The Strengthening Families Program I (SFP-I) involves elementary school-aged children and their families in family skills training sessions. SFP was originally developed and tested in 1983 with 6- to 12-year-old children of parents in substance abuse treatment. Since then, culturally modified versions with new manuals have been evaluated and found effective for families with diverse backgrounds: African-American, Asian/Pacific Islander, Hispanic/Latino, Native American, Canadian, and Australian. SFP is also now widely used with non-substance-abusing parents in elementary schools, faith communities, housing communities, mental health centers, jails, homeless shelters, protective service agencies, and social and family services agencies.
SFP uses family systems and cognitive-behavioral approaches to increase resilience and reduce risk factors for behavioral, emotional, academic, and social problems. Incentives are offered for attendance, good behavior in children, and homework completion to increase program recruitment and participation.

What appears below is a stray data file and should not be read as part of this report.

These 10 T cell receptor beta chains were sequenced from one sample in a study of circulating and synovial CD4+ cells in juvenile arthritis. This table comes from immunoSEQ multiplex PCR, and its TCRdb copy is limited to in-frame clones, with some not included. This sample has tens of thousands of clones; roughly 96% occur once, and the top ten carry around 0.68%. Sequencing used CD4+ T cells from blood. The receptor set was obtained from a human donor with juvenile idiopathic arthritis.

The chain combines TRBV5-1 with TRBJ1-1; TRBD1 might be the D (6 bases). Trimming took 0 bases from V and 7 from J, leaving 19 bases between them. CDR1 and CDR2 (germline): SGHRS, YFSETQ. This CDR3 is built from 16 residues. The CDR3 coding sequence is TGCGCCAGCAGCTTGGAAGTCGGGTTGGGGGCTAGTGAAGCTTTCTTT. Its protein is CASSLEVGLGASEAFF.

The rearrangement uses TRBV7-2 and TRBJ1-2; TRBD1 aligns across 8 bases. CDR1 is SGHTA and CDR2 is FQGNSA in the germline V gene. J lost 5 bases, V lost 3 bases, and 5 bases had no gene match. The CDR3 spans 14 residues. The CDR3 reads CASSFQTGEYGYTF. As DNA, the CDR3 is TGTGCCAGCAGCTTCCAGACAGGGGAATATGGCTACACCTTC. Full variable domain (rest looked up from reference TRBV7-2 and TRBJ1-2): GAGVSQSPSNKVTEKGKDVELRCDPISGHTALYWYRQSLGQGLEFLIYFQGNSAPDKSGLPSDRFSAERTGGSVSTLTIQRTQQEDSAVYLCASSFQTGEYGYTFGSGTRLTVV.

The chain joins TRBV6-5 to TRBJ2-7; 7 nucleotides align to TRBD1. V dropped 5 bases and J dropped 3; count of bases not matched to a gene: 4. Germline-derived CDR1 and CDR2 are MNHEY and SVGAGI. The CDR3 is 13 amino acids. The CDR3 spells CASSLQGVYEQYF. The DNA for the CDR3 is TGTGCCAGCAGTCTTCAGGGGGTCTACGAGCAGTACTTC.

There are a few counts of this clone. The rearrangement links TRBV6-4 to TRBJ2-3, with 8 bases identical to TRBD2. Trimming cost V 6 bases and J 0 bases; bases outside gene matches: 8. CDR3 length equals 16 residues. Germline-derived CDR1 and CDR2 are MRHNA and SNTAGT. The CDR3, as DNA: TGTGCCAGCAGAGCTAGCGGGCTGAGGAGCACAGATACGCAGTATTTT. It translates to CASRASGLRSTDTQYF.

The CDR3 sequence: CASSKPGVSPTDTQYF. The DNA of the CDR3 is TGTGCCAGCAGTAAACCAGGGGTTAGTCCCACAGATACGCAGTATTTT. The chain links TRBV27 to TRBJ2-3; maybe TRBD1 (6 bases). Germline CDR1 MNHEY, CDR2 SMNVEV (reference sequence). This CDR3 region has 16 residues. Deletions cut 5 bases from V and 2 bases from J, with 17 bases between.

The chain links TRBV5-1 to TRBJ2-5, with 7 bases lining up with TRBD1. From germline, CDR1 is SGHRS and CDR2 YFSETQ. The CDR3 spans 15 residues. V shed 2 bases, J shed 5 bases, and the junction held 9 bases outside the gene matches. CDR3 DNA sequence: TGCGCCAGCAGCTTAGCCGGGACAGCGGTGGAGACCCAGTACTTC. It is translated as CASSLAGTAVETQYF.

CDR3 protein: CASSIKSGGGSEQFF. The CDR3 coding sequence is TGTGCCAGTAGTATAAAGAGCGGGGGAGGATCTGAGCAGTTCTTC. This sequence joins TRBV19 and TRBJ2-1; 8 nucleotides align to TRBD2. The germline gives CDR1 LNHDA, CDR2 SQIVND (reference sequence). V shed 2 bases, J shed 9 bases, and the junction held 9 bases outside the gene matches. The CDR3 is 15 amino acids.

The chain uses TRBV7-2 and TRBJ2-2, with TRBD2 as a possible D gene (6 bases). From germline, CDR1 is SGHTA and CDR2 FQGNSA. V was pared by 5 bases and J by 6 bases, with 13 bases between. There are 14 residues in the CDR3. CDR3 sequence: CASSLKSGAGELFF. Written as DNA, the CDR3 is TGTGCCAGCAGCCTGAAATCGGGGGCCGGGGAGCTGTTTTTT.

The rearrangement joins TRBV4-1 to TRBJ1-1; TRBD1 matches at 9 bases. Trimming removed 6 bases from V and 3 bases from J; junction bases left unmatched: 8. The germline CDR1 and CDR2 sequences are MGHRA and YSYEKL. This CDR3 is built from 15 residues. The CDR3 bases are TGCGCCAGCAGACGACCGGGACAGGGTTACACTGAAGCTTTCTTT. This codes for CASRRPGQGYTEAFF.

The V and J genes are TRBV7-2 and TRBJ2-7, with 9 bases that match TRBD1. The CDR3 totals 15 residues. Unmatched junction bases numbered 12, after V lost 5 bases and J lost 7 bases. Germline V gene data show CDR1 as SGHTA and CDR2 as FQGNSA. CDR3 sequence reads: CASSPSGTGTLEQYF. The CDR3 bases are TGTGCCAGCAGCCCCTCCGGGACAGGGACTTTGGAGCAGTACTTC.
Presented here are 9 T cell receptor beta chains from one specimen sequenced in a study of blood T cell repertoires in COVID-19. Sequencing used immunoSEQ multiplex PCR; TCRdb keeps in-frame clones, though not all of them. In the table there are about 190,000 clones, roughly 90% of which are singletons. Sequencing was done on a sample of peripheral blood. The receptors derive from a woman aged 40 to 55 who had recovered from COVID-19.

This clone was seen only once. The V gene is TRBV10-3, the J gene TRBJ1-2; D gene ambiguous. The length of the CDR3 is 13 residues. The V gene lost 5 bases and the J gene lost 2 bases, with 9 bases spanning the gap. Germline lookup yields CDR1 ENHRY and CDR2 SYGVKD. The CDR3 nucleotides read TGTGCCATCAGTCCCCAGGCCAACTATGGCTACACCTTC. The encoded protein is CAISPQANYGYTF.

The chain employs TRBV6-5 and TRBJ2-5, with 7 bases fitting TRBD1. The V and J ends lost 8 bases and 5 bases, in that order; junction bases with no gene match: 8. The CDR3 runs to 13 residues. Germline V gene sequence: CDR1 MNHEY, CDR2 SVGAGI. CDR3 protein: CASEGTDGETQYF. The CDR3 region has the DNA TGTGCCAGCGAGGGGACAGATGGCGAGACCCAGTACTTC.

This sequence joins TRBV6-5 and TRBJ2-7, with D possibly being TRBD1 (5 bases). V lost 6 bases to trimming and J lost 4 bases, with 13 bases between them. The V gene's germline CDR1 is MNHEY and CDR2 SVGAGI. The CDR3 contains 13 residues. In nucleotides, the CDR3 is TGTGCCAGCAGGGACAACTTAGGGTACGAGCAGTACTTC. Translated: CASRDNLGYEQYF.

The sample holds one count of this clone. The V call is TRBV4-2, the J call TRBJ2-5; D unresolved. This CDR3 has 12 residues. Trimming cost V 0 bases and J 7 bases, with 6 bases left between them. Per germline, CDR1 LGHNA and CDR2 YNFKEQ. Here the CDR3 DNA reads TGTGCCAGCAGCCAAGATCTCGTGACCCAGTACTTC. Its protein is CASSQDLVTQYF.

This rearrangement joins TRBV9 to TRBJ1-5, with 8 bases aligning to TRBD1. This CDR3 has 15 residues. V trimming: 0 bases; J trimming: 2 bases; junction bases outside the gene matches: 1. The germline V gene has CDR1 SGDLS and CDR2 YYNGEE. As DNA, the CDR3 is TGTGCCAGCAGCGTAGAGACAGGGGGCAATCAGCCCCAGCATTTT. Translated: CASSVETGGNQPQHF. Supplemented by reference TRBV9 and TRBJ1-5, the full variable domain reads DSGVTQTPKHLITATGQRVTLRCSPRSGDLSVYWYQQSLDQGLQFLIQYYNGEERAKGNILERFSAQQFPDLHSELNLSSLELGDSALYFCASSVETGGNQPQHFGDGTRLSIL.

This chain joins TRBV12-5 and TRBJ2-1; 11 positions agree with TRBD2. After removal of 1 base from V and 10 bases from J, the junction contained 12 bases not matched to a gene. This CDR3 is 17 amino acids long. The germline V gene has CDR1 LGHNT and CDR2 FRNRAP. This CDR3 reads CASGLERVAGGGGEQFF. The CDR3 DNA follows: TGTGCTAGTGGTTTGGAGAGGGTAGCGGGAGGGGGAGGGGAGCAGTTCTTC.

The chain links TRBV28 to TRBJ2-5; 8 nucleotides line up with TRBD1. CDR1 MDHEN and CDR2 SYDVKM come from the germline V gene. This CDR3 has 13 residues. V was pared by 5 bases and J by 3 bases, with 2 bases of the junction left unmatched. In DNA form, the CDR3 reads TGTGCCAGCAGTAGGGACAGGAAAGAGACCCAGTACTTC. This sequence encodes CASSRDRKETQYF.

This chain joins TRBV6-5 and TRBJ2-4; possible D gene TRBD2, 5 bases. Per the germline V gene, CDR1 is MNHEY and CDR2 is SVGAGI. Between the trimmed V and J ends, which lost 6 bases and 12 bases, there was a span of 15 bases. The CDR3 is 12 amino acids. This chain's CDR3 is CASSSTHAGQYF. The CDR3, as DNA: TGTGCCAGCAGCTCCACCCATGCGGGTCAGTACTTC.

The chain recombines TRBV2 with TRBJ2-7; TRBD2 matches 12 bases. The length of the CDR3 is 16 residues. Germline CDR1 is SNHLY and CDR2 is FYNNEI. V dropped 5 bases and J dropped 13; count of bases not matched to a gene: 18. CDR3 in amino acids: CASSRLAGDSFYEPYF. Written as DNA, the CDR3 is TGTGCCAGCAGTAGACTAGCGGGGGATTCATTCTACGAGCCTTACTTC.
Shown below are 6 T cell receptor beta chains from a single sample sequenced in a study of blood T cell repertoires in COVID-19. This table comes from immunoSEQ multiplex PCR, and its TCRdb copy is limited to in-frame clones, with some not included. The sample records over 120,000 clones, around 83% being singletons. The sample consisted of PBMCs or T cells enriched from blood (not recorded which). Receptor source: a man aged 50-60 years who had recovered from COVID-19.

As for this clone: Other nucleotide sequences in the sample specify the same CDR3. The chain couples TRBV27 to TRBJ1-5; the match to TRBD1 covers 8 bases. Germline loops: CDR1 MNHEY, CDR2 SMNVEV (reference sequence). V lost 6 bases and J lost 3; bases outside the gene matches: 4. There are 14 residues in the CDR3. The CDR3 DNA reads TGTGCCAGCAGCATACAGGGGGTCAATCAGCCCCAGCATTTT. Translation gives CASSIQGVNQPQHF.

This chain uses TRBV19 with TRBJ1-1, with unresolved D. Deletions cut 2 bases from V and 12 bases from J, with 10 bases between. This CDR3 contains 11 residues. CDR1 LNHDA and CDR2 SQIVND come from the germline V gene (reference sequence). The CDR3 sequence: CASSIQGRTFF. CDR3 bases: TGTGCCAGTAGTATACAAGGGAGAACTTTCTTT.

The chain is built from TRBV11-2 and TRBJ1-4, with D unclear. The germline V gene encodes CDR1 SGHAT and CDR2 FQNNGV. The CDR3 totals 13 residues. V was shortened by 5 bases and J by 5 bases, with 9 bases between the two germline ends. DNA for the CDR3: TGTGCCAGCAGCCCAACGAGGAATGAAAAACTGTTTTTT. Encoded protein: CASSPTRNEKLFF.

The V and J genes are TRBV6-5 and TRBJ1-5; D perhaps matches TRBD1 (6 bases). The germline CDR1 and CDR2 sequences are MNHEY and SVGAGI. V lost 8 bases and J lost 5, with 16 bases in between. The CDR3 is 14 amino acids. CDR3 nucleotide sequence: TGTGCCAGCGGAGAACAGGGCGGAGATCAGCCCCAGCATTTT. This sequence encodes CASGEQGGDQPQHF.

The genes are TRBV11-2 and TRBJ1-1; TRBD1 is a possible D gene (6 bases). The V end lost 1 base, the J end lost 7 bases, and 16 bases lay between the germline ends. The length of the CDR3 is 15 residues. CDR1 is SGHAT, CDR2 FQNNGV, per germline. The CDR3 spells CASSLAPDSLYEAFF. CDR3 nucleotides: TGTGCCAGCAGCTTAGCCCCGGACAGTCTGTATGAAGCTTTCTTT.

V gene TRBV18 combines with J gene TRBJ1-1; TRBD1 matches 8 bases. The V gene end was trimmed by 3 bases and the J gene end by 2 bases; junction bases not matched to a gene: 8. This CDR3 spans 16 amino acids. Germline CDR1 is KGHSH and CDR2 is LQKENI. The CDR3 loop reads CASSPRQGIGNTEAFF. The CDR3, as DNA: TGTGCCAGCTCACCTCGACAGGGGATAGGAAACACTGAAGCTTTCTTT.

Details of outcome studies are available at the Strengthening Families Program Web site: http://www.strengtheningfamiliesprogram.org/evaluation.html.
Substance Abuse and Mental Health Services Administration, U.S. Department of Health and Human Services: Model program
National Institute on Drug Abuse: Model program
OJJDP Blueprints Project: Promising program
Karol Kumpfer, Ph.D
Department of Health Promotion and Education
University of Utah
250 South, 1850 East, Room 215
Salt Lake City, UT 84112-0920
Phone: (801) 581-7718
Fax: (801) 581-5872
Web site: http://www.strengtheningfamilies.org/
Kumpfer, K. L., and Alvarado, R. (1998). “Effective Family Strengthening Interventions.” Juvenile Justice Bulletin. Washington, DC: Office of Juvenile Justice and Delinquency Prevention.